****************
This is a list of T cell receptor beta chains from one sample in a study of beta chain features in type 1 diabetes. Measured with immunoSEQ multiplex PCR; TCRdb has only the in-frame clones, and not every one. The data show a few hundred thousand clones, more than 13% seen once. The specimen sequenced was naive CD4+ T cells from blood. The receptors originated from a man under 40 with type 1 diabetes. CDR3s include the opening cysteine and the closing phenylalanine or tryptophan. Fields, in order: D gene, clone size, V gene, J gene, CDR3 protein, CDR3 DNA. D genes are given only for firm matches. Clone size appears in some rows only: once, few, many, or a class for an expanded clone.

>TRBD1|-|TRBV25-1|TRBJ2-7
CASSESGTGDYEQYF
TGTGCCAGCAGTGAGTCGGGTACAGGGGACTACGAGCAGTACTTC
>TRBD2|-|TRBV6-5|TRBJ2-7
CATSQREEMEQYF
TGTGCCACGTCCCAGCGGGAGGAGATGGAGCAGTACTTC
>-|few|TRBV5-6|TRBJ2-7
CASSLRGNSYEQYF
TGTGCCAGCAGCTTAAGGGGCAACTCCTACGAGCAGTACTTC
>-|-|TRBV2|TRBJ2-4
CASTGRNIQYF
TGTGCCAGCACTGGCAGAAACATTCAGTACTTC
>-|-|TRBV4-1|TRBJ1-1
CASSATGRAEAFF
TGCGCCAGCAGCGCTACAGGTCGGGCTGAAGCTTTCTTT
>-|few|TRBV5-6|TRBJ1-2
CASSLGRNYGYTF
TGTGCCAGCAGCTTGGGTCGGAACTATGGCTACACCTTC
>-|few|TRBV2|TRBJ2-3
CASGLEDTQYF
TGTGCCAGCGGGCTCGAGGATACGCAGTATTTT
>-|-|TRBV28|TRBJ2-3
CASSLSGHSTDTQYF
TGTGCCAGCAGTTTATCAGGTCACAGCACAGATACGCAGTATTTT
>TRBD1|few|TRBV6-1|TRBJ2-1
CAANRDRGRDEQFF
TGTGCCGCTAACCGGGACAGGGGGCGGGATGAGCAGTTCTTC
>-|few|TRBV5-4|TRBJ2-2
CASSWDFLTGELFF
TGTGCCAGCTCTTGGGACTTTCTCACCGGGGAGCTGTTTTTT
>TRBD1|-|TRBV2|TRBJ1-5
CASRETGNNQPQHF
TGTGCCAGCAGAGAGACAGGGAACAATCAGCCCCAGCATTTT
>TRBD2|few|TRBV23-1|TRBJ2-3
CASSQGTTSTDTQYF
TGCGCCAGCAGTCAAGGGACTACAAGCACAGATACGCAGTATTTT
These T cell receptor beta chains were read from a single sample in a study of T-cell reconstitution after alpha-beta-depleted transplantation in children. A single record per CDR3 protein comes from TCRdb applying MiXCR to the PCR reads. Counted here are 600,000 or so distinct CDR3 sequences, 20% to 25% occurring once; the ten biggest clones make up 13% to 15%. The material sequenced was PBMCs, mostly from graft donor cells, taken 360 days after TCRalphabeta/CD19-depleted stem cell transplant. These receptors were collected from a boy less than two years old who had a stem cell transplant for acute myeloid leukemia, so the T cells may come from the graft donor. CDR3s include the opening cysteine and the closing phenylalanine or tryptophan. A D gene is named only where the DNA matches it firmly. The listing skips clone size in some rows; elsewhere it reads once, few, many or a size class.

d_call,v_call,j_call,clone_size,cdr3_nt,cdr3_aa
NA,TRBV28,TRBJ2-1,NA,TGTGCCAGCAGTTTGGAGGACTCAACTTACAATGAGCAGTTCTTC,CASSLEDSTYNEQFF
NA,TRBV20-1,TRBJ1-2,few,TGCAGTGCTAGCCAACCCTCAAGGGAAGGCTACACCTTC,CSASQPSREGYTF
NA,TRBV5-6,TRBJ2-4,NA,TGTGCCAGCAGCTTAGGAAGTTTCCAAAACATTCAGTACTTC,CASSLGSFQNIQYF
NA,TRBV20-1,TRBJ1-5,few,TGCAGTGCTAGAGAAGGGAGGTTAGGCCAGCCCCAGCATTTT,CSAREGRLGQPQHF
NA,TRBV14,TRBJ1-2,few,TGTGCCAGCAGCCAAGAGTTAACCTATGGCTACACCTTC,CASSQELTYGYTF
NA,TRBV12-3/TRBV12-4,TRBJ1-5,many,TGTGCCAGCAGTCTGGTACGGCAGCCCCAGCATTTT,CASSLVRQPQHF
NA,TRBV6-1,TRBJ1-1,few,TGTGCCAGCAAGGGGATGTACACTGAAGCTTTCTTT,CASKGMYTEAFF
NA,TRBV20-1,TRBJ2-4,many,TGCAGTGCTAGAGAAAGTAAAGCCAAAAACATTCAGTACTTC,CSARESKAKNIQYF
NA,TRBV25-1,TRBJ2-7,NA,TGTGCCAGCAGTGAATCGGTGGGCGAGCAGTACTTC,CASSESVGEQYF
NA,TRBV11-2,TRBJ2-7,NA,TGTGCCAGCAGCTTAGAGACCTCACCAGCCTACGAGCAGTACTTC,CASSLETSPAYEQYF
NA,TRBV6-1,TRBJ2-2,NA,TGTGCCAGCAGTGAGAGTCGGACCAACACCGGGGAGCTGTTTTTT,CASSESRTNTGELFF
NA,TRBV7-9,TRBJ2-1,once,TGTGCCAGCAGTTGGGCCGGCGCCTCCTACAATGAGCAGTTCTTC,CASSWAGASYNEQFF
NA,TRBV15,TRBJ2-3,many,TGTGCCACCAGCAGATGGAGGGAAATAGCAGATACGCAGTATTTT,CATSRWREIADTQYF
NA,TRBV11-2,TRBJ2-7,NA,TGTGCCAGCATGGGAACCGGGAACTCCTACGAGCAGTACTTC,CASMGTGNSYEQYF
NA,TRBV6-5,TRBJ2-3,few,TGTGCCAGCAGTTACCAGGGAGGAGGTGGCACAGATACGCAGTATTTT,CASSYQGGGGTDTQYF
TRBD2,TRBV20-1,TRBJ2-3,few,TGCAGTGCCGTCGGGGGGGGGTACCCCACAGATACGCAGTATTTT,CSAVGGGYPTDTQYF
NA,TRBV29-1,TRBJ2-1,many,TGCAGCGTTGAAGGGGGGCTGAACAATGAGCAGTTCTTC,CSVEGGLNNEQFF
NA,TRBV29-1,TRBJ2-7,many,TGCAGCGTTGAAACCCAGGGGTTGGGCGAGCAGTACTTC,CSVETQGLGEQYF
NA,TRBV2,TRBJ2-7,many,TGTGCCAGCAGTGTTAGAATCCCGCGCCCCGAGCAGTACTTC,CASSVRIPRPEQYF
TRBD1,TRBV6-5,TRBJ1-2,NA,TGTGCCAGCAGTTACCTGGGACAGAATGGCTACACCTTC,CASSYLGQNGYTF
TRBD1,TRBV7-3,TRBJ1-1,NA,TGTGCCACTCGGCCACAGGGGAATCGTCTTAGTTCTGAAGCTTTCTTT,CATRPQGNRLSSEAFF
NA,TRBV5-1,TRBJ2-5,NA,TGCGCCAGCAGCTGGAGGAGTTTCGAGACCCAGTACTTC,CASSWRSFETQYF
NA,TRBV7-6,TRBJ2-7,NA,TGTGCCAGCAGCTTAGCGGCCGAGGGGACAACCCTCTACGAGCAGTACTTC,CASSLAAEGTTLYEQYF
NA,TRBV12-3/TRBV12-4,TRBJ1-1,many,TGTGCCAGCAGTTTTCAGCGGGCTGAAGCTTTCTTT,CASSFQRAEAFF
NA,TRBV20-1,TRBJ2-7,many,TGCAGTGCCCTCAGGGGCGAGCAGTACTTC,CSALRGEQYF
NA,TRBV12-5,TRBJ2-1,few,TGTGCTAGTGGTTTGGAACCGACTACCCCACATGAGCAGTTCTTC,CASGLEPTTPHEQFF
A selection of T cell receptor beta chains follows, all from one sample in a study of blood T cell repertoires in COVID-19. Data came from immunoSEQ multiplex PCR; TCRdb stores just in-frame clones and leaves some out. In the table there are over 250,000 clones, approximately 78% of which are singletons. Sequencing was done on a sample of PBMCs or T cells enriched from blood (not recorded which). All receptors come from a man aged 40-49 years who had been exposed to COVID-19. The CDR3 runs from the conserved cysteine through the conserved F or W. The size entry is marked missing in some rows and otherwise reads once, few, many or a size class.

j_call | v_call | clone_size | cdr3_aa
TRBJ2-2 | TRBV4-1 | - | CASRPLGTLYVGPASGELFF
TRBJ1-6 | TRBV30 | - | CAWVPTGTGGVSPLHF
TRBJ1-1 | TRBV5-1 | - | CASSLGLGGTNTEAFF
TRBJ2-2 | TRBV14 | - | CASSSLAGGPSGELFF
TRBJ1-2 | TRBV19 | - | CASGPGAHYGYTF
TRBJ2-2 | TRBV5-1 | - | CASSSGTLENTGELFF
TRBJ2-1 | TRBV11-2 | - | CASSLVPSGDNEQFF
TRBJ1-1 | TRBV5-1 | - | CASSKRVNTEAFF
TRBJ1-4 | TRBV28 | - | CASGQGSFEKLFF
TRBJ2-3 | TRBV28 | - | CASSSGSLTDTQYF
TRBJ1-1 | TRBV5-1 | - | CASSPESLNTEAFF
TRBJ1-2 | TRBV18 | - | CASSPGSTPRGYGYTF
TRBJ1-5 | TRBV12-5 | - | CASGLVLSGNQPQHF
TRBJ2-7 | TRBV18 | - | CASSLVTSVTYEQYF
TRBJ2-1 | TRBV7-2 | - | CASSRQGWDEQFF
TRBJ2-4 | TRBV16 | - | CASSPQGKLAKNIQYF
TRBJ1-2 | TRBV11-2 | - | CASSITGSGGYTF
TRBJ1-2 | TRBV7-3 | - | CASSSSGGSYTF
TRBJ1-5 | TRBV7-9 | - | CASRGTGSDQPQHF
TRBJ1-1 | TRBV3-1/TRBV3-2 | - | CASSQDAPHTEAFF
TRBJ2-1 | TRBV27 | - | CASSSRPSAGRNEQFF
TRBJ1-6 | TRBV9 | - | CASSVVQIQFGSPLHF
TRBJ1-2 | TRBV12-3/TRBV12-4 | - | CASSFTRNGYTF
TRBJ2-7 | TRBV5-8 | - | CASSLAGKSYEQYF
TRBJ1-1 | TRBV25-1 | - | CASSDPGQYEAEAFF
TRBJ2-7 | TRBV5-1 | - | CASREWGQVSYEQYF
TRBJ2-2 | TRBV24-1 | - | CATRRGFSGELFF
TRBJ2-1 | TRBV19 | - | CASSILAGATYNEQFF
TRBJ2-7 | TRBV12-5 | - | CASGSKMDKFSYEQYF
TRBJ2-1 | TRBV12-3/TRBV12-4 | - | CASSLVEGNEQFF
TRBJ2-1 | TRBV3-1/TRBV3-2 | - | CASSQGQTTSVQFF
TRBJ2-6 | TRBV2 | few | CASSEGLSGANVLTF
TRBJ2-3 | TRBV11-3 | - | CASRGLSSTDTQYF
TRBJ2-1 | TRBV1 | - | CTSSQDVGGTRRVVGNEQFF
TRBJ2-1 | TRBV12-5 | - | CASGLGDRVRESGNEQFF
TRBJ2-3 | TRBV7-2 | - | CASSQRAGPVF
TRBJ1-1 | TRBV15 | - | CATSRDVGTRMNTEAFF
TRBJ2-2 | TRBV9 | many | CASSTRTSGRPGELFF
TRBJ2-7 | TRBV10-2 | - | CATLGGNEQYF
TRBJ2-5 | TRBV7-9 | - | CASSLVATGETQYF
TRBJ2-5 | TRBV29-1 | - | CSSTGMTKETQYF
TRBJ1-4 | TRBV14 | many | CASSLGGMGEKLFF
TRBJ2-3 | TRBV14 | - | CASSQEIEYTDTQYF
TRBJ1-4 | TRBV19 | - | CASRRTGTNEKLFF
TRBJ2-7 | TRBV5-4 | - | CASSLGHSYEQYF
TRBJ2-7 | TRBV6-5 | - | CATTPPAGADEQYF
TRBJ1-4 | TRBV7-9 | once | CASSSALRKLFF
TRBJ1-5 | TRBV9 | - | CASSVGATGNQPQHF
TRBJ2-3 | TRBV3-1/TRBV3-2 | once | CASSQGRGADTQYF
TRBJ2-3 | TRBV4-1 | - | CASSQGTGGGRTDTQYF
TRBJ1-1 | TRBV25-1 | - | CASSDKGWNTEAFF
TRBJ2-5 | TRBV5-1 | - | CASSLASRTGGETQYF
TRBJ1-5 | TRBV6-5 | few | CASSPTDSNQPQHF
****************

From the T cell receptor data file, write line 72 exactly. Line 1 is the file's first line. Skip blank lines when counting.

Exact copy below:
TRBJ1-2 | TRBV19 | - | CASGPGAHYGYTF